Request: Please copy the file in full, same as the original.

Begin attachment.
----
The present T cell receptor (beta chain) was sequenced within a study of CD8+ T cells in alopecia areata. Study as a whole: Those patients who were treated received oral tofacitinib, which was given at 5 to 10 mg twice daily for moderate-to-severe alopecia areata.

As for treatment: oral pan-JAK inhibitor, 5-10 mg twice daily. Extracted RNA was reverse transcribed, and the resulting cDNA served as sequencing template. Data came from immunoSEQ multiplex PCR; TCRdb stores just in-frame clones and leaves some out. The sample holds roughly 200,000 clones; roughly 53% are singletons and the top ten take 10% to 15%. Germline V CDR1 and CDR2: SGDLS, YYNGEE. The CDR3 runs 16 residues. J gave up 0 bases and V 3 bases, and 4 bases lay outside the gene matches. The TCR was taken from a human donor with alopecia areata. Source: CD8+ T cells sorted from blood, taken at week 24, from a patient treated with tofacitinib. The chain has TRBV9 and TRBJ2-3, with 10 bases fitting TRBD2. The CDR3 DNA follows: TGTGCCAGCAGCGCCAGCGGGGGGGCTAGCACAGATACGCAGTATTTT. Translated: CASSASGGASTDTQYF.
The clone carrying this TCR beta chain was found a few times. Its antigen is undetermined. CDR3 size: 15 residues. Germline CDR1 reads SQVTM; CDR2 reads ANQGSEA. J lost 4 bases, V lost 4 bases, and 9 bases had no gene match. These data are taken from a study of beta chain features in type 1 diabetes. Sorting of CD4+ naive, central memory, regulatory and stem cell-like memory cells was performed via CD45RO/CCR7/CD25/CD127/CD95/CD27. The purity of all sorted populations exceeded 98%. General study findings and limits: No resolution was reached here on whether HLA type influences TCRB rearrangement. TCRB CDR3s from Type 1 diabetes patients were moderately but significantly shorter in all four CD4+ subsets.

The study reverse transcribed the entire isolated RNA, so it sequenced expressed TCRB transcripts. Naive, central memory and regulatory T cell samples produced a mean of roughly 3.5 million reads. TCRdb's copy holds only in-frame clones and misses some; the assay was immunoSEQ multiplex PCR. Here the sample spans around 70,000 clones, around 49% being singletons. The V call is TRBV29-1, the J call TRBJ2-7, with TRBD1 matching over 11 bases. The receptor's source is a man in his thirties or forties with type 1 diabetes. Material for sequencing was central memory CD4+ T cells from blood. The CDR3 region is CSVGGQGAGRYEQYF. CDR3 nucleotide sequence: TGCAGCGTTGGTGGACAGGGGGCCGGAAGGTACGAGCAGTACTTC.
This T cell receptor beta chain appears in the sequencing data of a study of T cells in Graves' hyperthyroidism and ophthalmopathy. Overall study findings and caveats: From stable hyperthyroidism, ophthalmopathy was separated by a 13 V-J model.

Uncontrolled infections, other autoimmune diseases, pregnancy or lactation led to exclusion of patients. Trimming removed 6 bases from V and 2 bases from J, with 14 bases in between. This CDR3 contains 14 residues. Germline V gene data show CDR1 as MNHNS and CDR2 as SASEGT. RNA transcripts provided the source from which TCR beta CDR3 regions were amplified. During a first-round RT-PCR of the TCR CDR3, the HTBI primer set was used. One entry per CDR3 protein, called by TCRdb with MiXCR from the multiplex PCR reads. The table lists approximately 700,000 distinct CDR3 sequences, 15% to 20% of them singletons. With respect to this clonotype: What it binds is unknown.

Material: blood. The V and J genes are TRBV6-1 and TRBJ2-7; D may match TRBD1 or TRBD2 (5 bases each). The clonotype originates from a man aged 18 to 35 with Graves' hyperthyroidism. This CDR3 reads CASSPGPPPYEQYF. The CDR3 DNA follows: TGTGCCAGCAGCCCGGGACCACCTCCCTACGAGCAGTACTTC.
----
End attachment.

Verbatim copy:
The present T cell receptor (beta chain) was sequenced within a study of CD8+ T cells in alopecia areata. Study as a whole: Those patients who were treated received oral tofacitinib, which was given at 5 to 10 mg twice daily for moderate-to-severe alopecia areata.

As for treatment: oral pan-JAK inhibitor, 5-10 mg twice daily. Extracted RNA was reverse transcribed, and the resulting cDNA served as sequencing template. Data came from immunoSEQ multiplex PCR; TCRdb stores just in-frame clones and leaves some out. The sample holds roughly 200,000 clones; roughly 53% are singletons and the top ten take 10% to 15%. Germline V CDR1 and CDR2: SGDLS, YYNGEE. The CDR3 runs 16 residues. J gave up 0 bases and V 3 bases, and 4 bases lay outside the gene matches. The TCR was taken from a human donor with alopecia areata. Source: CD8+ T cells sorted from blood, taken at week 24, from a patient treated with tofacitinib. The chain has TRBV9 and TRBJ2-3, with 10 bases fitting TRBD2. The CDR3 DNA follows: TGTGCCAGCAGCGCCAGCGGGGGGGCTAGCACAGATACGCAGTATTTT. Translated: CASSASGGASTDTQYF.
The clone carrying this TCR beta chain was found a few times. Its antigen is undetermined. CDR3 size: 15 residues. Germline CDR1 reads SQVTM; CDR2 reads ANQGSEA. J lost 4 bases, V lost 4 bases, and 9 bases had no gene match. These data are taken from a study of beta chain features in type 1 diabetes. Sorting of CD4+ naive, central memory, regulatory and stem cell-like memory cells was performed via CD45RO/CCR7/CD25/CD127/CD95/CD27. The purity of all sorted populations exceeded 98%. General study findings and limits: No resolution was reached here on whether HLA type influences TCRB rearrangement. TCRB CDR3s from Type 1 diabetes patients were moderately but significantly shorter in all four CD4+ subsets.

The study reverse transcribed the entire isolated RNA, so it sequenced expressed TCRB transcripts. Naive, central memory and regulatory T cell samples produced a mean of roughly 3.5 million reads. TCRdb's copy holds only in-frame clones and misses some; the assay was immunoSEQ multiplex PCR. Here the sample spans around 70,000 clones, around 49% being singletons. The V call is TRBV29-1, the J call TRBJ2-7, with TRBD1 matching over 11 bases. The receptor's source is a man in his thirties or forties with type 1 diabetes. Material for sequencing was central memory CD4+ T cells from blood. The CDR3 region is CSVGGQGAGRYEQYF. CDR3 nucleotide sequence: TGCAGCGTTGGTGGACAGGGGGCCGGAAGGTACGAGCAGTACTTC.
This T cell receptor beta chain appears in the sequencing data of a study of T cells in Graves' hyperthyroidism and ophthalmopathy. Overall study findings and caveats: From stable hyperthyroidism, ophthalmopathy was separated by a 13 V-J model.

Uncontrolled infections, other autoimmune diseases, pregnancy or lactation led to exclusion of patients. Trimming removed 6 bases from V and 2 bases from J, with 14 bases in between. This CDR3 contains 14 residues. Germline V gene data show CDR1 as MNHNS and CDR2 as SASEGT. RNA transcripts provided the source from which TCR beta CDR3 regions were amplified. During a first-round RT-PCR of the TCR CDR3, the HTBI primer set was used. One entry per CDR3 protein, called by TCRdb with MiXCR from the multiplex PCR reads. The table lists approximately 700,000 distinct CDR3 sequences, 15% to 20% of them singletons. With respect to this clonotype: What it binds is unknown.

Material: blood. The V and J genes are TRBV6-1 and TRBJ2-7; D may match TRBD1 or TRBD2 (5 bases each). The clonotype originates from a man aged 18 to 35 with Graves' hyperthyroidism. This CDR3 reads CASSPGPPPYEQYF. The CDR3 DNA follows: TGTGCCAGCAGCCCGGGACCACCTCCCTACGAGCAGTACTTC.